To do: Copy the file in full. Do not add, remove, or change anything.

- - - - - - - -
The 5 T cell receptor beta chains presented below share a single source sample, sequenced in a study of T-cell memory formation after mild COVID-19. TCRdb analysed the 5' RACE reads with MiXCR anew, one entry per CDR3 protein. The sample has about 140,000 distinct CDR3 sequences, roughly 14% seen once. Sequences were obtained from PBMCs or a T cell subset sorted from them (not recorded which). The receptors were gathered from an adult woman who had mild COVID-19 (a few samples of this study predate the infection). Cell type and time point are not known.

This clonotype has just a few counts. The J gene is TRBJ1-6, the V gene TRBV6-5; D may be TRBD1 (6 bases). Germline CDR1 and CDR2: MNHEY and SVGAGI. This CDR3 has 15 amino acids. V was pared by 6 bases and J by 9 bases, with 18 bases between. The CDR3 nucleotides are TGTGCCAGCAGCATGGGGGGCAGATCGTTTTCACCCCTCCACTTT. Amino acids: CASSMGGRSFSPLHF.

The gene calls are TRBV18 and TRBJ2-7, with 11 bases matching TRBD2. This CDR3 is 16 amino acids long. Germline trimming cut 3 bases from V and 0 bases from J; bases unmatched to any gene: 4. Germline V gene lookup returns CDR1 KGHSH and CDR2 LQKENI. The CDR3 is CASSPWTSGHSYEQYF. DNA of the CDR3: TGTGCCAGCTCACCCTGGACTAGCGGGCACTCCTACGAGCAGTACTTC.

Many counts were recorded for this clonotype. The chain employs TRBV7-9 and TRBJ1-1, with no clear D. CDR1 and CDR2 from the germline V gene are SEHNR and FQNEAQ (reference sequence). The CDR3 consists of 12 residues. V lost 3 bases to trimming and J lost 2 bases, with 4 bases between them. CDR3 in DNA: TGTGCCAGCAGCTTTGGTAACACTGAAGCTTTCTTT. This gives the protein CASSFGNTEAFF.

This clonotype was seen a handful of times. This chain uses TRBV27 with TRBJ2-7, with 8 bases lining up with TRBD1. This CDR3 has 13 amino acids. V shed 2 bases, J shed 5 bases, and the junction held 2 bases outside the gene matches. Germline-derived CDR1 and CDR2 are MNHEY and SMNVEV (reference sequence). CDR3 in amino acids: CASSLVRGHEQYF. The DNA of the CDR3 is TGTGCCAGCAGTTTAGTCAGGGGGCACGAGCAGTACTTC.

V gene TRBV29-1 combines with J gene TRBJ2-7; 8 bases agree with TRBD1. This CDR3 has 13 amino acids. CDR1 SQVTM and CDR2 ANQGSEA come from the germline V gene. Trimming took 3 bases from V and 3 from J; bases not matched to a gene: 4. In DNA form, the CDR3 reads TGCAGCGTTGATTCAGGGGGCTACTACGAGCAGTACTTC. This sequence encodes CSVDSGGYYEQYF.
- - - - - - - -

The 5 T cell receptor beta chains presented below share a single source sample, sequenced in a study of T-cell memory formation after mild COVID-19. TCRdb analysed the 5' RACE reads with MiXCR anew, one entry per CDR3 protein. The sample has about 140,000 distinct CDR3 sequences, roughly 14% seen once. Sequences were obtained from PBMCs or a T cell subset sorted from them (not recorded which). The receptors were gathered from an adult woman who had mild COVID-19 (a few samples of this study predate the infection). Cell type and time point are not known.

This clonotype has just a few counts. The J gene is TRBJ1-6, the V gene TRBV6-5; D may be TRBD1 (6 bases). Germline CDR1 and CDR2: MNHEY and SVGAGI. This CDR3 has 15 amino acids. V was pared by 6 bases and J by 9 bases, with 18 bases between. The CDR3 nucleotides are TGTGCCAGCAGCATGGGGGGCAGATCGTTTTCACCCCTCCACTTT. Amino acids: CASSMGGRSFSPLHF.

The gene calls are TRBV18 and TRBJ2-7, with 11 bases matching TRBD2. This CDR3 is 16 amino acids long. Germline trimming cut 3 bases from V and 0 bases from J; bases unmatched to any gene: 4. Germline V gene lookup returns CDR1 KGHSH and CDR2 LQKENI. The CDR3 is CASSPWTSGHSYEQYF. DNA of the CDR3: TGTGCCAGCTCACCCTGGACTAGCGGGCACTCCTACGAGCAGTACTTC.

Many counts were recorded for this clonotype. The chain employs TRBV7-9 and TRBJ1-1, with no clear D. CDR1 and CDR2 from the germline V gene are SEHNR and FQNEAQ (reference sequence). The CDR3 consists of 12 residues. V lost 3 bases to trimming and J lost 2 bases, with 4 bases between them. CDR3 in DNA: TGTGCCAGCAGCTTTGGTAACACTGAAGCTTTCTTT. This gives the protein CASSFGNTEAFF.

This clonotype was seen a handful of times. This chain uses TRBV27 with TRBJ2-7, with 8 bases lining up with TRBD1. This CDR3 has 13 amino acids. V shed 2 bases, J shed 5 bases, and the junction held 2 bases outside the gene matches. Germline-derived CDR1 and CDR2 are MNHEY and SMNVEV (reference sequence). CDR3 in amino acids: CASSLVRGHEQYF. The DNA of the CDR3 is TGTGCCAGCAGTTTAGTCAGGGGGCACGAGCAGTACTTC.

V gene TRBV29-1 combines with J gene TRBJ2-7; 8 bases agree with TRBD1. This CDR3 has 13 amino acids. CDR1 SQVTM and CDR2 ANQGSEA come from the germline V gene. Trimming took 3 bases from V and 3 from J; bases not matched to a gene: 4. In DNA form, the CDR3 reads TGCAGCGTTGATTCAGGGGGCTACTACGAGCAGTACTTC. This sequence encodes CSVDSGGYYEQYF.